IT’S a showbusiness marriage made in heaven: high octane American entertain- ers (one a winsome former 1970s’ teen idol) meet thousands of near-hysterical post-menopausal Merseyside women.
While most of the female members of the audience have probably gone through the change, Donny and Marie Osmond don’t appear to have changed at all in half a century of showbiz.
However, sister Marie made an early reference to her roller-coaster body temperatures while saying “Hi to my favourite fan” – an electric one at the footlights.
Brother Donny, meantime, lying on the stage after an exhausting dance routine, gasped: “My mind’s back there in the 1970s, but my body is not.”
But this is all part of a show so slick it could asphyxiate a flock of seagulls. For their ages, Donny, 55, and Marie, 53, are fantastic, delivering a finely-honed two hours plus of sheer showbiz pizzazz.
Back in the 1970s, Donny and his four Osmond older brothers made the template for every boy band since, but the family were hard at it from the early 1960s with Donny and Marie’s debut on Andy Williams’ TV show at the age of five and three years respectively.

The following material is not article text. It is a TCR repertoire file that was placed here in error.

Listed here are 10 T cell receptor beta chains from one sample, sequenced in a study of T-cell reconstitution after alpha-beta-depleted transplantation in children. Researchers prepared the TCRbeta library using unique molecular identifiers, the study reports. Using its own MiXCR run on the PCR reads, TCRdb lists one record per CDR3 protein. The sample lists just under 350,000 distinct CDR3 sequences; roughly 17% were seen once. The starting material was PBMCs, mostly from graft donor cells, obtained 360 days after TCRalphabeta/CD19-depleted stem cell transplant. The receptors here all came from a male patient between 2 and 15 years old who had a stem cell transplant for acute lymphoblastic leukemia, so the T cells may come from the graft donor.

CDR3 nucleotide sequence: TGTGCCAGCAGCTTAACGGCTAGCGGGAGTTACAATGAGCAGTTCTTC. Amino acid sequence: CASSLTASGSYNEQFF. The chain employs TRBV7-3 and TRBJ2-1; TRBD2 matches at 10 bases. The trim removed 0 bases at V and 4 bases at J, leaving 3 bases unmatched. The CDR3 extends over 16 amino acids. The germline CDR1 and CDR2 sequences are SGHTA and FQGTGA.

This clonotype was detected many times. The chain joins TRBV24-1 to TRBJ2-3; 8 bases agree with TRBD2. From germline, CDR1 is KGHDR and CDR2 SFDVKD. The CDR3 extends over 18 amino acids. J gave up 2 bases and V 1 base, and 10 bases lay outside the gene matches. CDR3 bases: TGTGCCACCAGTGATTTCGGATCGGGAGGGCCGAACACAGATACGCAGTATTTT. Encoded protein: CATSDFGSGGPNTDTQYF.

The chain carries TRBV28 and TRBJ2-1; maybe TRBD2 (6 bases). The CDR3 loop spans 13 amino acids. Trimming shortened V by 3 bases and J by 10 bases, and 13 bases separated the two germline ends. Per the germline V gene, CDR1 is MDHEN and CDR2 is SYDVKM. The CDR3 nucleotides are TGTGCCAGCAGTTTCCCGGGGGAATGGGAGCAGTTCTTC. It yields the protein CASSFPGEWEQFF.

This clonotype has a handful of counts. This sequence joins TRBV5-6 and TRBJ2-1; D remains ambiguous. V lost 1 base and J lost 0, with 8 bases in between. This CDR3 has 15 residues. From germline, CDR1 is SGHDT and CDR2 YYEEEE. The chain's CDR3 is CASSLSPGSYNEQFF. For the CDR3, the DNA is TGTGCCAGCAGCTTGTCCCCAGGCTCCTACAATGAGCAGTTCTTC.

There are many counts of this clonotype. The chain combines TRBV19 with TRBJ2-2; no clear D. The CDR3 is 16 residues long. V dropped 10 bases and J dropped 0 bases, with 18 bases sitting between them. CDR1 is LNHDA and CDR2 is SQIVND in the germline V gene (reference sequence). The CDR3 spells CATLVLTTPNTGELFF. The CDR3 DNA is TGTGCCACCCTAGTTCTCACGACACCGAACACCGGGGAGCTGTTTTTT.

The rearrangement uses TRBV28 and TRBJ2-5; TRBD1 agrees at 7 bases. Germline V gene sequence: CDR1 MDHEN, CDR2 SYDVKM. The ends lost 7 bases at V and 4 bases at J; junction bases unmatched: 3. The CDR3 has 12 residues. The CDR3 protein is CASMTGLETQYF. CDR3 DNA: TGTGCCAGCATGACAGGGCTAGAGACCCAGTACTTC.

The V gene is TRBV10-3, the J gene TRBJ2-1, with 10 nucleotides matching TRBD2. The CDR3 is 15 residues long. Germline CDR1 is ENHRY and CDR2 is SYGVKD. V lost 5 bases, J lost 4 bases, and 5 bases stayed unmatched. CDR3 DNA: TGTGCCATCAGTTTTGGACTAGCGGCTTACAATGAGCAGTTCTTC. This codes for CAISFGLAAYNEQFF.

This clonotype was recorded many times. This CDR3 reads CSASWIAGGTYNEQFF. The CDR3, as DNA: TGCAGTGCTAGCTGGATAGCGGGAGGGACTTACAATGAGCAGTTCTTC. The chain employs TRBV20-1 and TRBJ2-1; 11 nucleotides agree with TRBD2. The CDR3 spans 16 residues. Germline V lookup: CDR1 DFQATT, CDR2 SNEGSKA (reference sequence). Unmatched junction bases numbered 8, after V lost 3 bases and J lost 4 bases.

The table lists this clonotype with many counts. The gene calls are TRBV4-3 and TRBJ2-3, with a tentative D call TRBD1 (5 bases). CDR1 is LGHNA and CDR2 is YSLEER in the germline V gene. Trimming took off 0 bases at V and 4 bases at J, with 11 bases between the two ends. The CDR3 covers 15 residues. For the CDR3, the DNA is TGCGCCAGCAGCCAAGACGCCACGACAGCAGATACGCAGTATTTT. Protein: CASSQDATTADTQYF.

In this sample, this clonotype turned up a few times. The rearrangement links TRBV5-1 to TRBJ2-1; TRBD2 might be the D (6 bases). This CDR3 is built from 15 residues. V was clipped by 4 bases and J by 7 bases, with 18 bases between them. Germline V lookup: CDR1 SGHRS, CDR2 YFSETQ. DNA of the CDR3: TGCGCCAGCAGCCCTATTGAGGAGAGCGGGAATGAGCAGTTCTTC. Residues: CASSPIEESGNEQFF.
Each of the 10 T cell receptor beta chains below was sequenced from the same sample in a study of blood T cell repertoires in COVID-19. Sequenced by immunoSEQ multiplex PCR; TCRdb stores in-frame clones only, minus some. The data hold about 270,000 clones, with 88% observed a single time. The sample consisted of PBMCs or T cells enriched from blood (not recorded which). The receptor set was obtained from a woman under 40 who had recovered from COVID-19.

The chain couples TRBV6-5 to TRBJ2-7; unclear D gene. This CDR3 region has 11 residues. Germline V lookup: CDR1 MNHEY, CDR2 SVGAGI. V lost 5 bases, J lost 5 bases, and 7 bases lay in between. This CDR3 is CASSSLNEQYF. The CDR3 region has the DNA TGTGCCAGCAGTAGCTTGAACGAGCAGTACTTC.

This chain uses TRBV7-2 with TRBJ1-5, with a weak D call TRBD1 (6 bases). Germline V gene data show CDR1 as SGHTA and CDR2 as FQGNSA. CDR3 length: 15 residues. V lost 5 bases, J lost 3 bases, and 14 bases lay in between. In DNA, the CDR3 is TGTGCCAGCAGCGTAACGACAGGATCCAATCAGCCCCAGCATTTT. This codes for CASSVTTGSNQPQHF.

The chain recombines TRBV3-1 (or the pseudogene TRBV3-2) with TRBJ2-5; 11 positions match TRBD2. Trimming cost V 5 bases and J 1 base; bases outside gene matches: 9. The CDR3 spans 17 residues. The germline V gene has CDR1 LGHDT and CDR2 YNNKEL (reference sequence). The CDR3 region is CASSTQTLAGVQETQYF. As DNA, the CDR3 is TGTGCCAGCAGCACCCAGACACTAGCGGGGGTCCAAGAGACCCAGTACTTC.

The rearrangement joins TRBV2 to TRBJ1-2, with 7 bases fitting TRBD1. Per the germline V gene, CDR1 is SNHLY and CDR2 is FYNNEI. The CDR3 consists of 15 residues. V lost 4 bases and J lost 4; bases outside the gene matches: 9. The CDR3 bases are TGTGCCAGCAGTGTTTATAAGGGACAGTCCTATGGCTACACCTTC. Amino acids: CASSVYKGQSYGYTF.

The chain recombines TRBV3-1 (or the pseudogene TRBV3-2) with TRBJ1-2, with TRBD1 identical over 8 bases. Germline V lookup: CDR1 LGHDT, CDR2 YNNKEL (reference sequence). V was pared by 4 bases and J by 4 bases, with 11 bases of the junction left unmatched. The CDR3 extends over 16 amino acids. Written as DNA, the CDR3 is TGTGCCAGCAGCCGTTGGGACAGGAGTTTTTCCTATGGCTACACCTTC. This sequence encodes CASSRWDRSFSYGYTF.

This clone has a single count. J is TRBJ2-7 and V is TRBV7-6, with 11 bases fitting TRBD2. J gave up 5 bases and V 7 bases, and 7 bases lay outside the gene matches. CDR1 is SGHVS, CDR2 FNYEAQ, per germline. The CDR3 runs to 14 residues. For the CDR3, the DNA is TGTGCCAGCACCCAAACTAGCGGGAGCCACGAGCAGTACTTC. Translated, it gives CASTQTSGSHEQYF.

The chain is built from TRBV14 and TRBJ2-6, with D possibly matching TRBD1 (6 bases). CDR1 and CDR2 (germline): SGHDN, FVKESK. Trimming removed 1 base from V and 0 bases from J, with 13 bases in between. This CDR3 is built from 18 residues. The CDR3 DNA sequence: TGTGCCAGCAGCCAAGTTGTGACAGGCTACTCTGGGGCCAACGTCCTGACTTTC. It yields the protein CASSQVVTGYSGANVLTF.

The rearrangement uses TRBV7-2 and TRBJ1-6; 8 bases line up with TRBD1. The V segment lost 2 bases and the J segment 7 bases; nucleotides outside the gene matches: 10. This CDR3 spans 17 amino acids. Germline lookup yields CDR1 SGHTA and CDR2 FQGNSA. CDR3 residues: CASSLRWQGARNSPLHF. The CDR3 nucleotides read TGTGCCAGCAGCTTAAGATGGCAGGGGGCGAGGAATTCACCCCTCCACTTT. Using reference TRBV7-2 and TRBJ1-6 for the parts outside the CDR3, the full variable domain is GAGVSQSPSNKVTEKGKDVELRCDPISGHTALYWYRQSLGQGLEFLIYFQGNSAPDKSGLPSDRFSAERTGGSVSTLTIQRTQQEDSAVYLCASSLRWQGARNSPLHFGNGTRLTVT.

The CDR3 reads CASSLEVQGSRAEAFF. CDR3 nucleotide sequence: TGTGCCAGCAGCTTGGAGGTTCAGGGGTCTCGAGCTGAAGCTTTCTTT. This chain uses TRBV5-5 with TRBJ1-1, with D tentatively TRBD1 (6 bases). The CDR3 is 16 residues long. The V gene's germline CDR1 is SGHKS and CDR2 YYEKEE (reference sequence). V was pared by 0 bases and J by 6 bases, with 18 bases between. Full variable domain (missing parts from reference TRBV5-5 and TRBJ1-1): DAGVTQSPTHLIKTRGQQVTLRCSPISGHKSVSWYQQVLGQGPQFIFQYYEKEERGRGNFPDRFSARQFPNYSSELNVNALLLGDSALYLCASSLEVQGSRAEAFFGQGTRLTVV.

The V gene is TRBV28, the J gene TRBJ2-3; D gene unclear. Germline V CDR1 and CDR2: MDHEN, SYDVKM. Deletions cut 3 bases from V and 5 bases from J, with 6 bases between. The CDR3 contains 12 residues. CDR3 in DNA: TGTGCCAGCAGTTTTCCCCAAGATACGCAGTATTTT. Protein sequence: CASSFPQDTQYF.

The Liverpool Arena show was the final date of a UK tour celebrating the siblings’ five decades in show business.
Marie baldly stated she knew all the women were there to see her brother and asked if any men came to see her? Three hands waved shakily and someone called Al was dragged up for an ad hoc duet.
“Awesome Al”, as Marie dubbed him, was so good that you wondered if he was a plant along with the siblings’ (surely) rehearsed, but very amusing ad-libs?
Yet Al looked horrified when Marie threw his jacket off-stage and he squawked: “Eh, me mobile’s in that!”
Later Donny looked truly surprised (oh yeah?) when a line from the musical Joseph, in which he pleads “Do what you want with me” caused audience uproar.
All their big hits from the 1970s were given a good airing. While the performers were in excellent voice, the audience put up a counter attack by practically out- singing Donny in Puppy Love, Love Me For A Reason and Like A Yoyo.
We attended the show as my wife wanted to right the wrong of being three times denied the chance to see her idol Donny in the 1970s. For me the revelation was Marie, who is a charismatic power- house performer, with a voice that ranges from her country and western hit Paper Roses to a rendition of Nessum Dorma.
Between them, they seem to be able to tackle any genre of singing. As Marie said: “We do what used to be variety, but is now called attention deficit disorder.”